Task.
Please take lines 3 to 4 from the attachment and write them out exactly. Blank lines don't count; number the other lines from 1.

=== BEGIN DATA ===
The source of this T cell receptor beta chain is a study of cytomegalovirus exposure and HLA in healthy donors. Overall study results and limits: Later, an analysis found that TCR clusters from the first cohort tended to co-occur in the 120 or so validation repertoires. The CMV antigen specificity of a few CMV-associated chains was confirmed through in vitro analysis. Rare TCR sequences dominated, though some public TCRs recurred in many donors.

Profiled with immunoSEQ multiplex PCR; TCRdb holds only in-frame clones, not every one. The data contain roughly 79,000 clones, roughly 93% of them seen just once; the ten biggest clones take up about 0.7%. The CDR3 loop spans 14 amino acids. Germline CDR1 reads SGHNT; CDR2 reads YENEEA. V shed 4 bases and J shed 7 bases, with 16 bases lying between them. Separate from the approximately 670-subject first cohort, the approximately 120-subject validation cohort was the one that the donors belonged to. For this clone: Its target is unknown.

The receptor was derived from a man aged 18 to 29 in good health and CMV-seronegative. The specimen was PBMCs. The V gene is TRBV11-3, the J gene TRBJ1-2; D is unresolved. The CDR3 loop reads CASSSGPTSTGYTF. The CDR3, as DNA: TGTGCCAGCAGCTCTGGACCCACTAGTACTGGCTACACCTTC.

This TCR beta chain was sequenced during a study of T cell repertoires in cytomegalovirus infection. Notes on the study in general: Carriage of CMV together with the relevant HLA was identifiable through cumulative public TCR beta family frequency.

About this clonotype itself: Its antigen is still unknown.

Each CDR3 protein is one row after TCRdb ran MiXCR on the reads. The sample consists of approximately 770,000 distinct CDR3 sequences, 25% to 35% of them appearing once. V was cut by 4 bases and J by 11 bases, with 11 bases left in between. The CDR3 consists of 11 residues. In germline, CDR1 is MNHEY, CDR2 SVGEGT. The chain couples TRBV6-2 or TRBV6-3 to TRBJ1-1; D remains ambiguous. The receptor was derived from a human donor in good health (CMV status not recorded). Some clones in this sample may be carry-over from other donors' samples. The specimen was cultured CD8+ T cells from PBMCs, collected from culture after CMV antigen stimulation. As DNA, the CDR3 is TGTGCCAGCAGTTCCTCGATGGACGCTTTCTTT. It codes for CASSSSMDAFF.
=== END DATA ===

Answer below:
The receptor was derived from a man aged 18 to 29 in good health and CMV-seronegative. The specimen was PBMCs. The V gene is TRBV11-3, the J gene TRBJ1-2; D is unresolved. The CDR3 loop reads CASSSGPTSTGYTF. The CDR3, as DNA: TGTGCCAGCAGCTCTGGACCCACTAGTACTGGCTACACCTTC.

This TCR beta chain was sequenced during a study of T cell repertoires in cytomegalovirus infection. Notes on the study in general: Carriage of CMV together with the relevant HLA was identifiable through cumulative public TCR beta family frequency.